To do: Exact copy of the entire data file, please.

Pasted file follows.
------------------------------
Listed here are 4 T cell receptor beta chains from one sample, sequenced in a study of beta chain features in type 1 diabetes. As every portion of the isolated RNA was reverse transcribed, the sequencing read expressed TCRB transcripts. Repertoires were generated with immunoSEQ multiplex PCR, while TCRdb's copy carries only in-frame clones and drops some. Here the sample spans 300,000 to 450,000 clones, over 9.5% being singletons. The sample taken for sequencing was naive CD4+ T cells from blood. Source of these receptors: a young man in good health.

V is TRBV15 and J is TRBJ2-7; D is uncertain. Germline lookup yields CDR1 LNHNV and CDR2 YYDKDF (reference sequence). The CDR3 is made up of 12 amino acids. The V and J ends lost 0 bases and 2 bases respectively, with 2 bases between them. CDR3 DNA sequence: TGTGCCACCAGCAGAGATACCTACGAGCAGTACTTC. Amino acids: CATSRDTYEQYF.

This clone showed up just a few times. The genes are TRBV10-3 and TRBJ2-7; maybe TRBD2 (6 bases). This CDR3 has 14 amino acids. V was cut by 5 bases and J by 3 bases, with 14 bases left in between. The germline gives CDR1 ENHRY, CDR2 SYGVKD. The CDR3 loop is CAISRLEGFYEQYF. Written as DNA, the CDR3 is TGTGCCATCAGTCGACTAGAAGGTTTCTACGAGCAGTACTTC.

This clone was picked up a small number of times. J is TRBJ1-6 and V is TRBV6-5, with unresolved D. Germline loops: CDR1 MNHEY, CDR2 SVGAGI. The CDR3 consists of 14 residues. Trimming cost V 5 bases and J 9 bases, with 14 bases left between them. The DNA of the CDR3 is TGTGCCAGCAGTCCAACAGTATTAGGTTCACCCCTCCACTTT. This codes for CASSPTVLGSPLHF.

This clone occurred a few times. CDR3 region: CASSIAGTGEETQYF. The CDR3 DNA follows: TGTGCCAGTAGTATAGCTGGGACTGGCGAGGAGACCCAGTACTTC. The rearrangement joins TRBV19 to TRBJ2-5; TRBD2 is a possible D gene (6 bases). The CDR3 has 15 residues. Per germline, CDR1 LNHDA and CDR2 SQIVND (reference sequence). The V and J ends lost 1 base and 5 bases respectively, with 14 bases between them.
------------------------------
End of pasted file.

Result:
Listed here are 4 T cell receptor beta chains from one sample, sequenced in a study of beta chain features in type 1 diabetes. As every portion of the isolated RNA was reverse transcribed, the sequencing read expressed TCRB transcripts. Repertoires were generated with immunoSEQ multiplex PCR, while TCRdb's copy carries only in-frame clones and drops some. Here the sample spans 300,000 to 450,000 clones, over 9.5% being singletons. The sample taken for sequencing was naive CD4+ T cells from blood. Source of these receptors: a young man in good health.

V is TRBV15 and J is TRBJ2-7; D is uncertain. Germline lookup yields CDR1 LNHNV and CDR2 YYDKDF (reference sequence). The CDR3 is made up of 12 amino acids. The V and J ends lost 0 bases and 2 bases respectively, with 2 bases between them. CDR3 DNA sequence: TGTGCCACCAGCAGAGATACCTACGAGCAGTACTTC. Amino acids: CATSRDTYEQYF.

This clone showed up just a few times. The genes are TRBV10-3 and TRBJ2-7; maybe TRBD2 (6 bases). This CDR3 has 14 amino acids. V was cut by 5 bases and J by 3 bases, with 14 bases left in between. The germline gives CDR1 ENHRY, CDR2 SYGVKD. The CDR3 loop is CAISRLEGFYEQYF. Written as DNA, the CDR3 is TGTGCCATCAGTCGACTAGAAGGTTTCTACGAGCAGTACTTC.

This clone was picked up a small number of times. J is TRBJ1-6 and V is TRBV6-5, with unresolved D. Germline loops: CDR1 MNHEY, CDR2 SVGAGI. The CDR3 consists of 14 residues. Trimming cost V 5 bases and J 9 bases, with 14 bases left between them. The DNA of the CDR3 is TGTGCCAGCAGTCCAACAGTATTAGGTTCACCCCTCCACTTT. This codes for CASSPTVLGSPLHF.

This clone occurred a few times. CDR3 region: CASSIAGTGEETQYF. The CDR3 DNA follows: TGTGCCAGTAGTATAGCTGGGACTGGCGAGGAGACCCAGTACTTC. The rearrangement joins TRBV19 to TRBJ2-5; TRBD2 is a possible D gene (6 bases). The CDR3 has 15 residues. Per germline, CDR1 LNHDA and CDR2 SQIVND (reference sequence). The V and J ends lost 1 base and 5 bases respectively, with 14 bases between them.